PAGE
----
Friday, September 20, 2013

Billy exorcising bad loans; Wikimedia
Juan Miguel has a really good series of posts going on prophetism and prophetic literature.  I have not been working much with the prophets lately, although I do hope to turn to Jonah shortly.  But reading Miguel's posts reminded me of a teaching activity I use in my intro to Hebrew Bible course regarding the marks of a prophet.

Walter Brueggemann and Sibley Towner have very useful criteria for what identifies an individual as a prophet. The prophet:  
  1. Has a dramatic form, is a performer
  2. Uses rhetoric, expresses passion and rhetorical force
  3. Has a place in society and appeals to a certain audience
  4. Delivers a true message that is rooted in God and is enacted in society. 

To teach these criteria, I have the students apply them to the performance artist and activist Reverend Billy, who is the subject of the documentary What Would Jesus Buy? Rev. Billy has adopted the persona of an evangelist and travels with his 'Church of Stop Shopping' choir performing revival-like events in order to spread his anti-consumerist message. 

People find him funny, ridiculous, meaningful or perhaps even a bit sacrilegious. For example, his choir sings anti-consumerist gospel hymns while Rev. Billy exorcises demons from cash registers, uses a megaphone to warn against the coming  “shopocalypse,” and appropriates other religious jargon and imagery to convey his message. While this can be very funny, it can also be uncomfortable, as I am sure he intends.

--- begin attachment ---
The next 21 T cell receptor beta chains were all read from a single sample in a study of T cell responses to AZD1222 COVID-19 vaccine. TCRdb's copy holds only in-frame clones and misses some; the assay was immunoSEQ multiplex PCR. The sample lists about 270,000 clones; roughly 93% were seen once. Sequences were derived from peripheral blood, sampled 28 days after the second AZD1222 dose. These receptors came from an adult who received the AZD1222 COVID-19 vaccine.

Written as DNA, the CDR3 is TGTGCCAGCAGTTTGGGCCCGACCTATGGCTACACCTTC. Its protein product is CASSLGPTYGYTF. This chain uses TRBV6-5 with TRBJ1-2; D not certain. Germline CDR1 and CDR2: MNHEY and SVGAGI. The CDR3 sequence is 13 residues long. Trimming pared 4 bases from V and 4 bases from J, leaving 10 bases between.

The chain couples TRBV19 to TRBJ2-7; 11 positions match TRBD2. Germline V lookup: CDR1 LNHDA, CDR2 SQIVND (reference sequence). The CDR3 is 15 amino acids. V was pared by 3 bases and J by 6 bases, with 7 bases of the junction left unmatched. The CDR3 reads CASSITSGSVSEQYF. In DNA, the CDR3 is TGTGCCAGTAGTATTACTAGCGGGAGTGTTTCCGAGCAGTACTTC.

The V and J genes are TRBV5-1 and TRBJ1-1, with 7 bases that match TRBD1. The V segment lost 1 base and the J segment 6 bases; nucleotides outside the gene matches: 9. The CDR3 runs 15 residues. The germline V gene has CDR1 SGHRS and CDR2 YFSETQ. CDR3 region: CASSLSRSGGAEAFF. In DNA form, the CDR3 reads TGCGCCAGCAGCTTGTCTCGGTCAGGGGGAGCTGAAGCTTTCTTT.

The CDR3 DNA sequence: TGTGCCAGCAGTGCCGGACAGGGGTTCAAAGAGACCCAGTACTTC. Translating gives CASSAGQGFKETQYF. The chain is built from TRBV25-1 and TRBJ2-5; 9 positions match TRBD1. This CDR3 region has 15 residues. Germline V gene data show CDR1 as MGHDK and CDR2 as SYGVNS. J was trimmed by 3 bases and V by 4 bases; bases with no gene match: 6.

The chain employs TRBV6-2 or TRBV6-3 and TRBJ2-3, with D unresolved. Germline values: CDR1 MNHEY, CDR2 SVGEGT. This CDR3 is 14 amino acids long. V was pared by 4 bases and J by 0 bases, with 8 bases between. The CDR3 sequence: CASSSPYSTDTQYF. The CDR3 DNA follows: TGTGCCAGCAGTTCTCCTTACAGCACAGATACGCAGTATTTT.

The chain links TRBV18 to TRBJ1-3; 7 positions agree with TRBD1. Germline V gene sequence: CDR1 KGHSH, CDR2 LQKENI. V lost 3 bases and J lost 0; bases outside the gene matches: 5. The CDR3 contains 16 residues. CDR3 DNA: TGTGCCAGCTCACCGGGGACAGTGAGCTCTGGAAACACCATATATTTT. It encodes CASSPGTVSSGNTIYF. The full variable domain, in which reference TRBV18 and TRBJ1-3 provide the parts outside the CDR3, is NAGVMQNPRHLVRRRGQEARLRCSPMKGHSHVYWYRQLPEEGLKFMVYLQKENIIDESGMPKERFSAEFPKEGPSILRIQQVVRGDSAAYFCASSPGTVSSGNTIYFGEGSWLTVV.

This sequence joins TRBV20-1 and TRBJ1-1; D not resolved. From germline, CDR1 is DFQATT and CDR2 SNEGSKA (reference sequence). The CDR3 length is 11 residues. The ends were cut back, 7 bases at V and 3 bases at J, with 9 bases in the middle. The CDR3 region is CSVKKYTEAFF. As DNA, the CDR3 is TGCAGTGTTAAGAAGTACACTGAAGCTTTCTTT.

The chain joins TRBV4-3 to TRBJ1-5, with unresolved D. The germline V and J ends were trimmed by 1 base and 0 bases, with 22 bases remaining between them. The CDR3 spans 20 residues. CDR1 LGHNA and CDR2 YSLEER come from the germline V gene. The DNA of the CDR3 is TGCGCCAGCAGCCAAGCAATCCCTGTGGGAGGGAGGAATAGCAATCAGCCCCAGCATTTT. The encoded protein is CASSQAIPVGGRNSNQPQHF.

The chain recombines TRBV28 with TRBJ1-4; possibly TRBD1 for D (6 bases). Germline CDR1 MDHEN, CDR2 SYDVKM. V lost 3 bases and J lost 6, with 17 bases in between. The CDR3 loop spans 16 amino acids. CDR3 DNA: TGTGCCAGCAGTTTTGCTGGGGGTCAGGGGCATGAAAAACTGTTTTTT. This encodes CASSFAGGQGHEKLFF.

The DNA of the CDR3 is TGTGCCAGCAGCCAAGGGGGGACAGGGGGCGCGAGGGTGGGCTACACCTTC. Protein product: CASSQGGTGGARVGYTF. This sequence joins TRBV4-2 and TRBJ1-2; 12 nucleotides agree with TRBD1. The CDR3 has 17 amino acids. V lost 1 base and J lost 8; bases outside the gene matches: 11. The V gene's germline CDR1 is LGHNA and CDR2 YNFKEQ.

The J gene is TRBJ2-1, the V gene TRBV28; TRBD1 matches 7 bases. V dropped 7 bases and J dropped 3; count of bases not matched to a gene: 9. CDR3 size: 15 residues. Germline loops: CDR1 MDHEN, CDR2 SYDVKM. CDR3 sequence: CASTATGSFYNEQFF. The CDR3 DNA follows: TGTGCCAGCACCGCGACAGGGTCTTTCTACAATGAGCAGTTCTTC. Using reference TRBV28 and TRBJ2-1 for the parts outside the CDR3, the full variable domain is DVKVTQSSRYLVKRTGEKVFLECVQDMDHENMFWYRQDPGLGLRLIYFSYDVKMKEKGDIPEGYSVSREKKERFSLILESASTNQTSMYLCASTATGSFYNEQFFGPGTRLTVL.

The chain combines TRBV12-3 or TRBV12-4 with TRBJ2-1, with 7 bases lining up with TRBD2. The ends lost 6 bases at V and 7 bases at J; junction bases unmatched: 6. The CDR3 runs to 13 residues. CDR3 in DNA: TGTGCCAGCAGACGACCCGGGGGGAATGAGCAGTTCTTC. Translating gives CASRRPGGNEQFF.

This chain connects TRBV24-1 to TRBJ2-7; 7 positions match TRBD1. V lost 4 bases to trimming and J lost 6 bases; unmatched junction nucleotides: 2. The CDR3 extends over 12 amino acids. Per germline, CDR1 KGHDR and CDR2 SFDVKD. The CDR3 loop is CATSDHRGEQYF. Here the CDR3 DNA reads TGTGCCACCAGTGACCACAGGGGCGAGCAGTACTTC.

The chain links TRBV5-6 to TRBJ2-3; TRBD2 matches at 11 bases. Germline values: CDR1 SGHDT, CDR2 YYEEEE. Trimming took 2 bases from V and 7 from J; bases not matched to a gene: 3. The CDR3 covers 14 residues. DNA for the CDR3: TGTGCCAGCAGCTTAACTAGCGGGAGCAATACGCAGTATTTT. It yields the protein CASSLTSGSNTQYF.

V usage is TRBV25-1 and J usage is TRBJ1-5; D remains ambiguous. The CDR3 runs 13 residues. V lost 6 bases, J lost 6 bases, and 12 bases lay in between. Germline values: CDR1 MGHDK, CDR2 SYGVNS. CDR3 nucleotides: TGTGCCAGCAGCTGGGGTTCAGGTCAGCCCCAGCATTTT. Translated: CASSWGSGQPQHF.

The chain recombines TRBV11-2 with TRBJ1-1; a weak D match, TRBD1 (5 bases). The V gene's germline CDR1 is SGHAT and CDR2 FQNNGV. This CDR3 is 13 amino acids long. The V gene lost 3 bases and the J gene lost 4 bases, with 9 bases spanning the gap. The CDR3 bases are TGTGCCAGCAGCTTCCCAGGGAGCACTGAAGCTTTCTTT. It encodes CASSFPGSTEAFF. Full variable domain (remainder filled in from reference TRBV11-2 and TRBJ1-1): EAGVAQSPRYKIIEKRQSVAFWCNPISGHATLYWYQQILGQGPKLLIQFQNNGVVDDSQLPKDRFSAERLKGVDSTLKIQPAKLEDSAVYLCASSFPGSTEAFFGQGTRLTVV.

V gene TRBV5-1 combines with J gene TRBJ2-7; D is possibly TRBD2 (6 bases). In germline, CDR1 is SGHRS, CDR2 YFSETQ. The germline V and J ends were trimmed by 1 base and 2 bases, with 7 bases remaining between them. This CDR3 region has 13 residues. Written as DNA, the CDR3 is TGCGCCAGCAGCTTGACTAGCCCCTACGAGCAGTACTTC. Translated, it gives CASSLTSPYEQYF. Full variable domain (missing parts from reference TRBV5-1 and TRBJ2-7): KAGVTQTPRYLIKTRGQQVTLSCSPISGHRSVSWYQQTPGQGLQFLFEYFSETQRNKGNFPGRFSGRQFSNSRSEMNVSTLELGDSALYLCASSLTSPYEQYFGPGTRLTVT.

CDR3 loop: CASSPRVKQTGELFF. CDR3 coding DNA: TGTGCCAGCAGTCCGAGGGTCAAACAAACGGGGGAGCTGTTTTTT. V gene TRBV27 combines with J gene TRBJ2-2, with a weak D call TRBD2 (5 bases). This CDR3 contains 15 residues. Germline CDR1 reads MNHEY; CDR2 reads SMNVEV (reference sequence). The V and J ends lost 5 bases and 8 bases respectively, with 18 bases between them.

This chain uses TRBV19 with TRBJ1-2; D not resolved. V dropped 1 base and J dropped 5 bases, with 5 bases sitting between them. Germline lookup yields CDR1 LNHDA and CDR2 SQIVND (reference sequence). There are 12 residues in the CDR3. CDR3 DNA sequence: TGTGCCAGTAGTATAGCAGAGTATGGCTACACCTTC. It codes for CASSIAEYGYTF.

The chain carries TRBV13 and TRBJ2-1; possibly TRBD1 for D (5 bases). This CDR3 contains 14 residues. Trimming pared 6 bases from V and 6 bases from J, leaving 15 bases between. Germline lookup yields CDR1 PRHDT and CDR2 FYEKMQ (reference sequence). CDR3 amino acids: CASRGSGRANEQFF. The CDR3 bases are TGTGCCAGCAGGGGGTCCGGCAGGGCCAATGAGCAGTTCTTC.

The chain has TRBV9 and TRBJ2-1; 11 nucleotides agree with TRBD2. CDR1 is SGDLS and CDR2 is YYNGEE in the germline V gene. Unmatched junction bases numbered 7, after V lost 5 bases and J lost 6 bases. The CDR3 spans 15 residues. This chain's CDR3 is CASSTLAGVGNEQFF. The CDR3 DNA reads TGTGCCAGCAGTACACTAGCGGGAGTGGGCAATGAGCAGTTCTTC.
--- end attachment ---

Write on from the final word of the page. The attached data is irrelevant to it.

We watch a clip of Rev. Billy at the Mall of America and Disneyland, which I embedded here.  This then leads to an in-class discussion about whether Rev. Billy a prophet. Almost unanimously, my students reject the identification of Rev. Billy as a prophet even though he fits the criteria! This allows us to have a conversation about the preconceived notions of what a prophet ‘should be.’ 

One of the objections students raise is that Rev. Billy’s actions are ridiculous, which gives us the opportunity to return to the prophets of the Hebrew Bible and examine their ridiculous actions, such as Ezekiel eating bread cooked with dung (Ezekiel 4), Isaiah walking naked around Jerusalem (Isaiah 20), or Hosea's shameful marriage (Hosea 1). Another objection is that Rev. Billy is simply a political activist, which allows the opportunity to examine the economic and political messages, such Amos’ concern for the poor and criticism of lavish lifestyles (Amos 2) or Elijah’s condemnation of the abuse of political power (1 Kings 21).

Brueggemann wrote his evaluation of Rev. Billy in Sojourners: 

I previously published a version of this teaching activity in SBL's Teaching the Bible

Isaac M. Alderman
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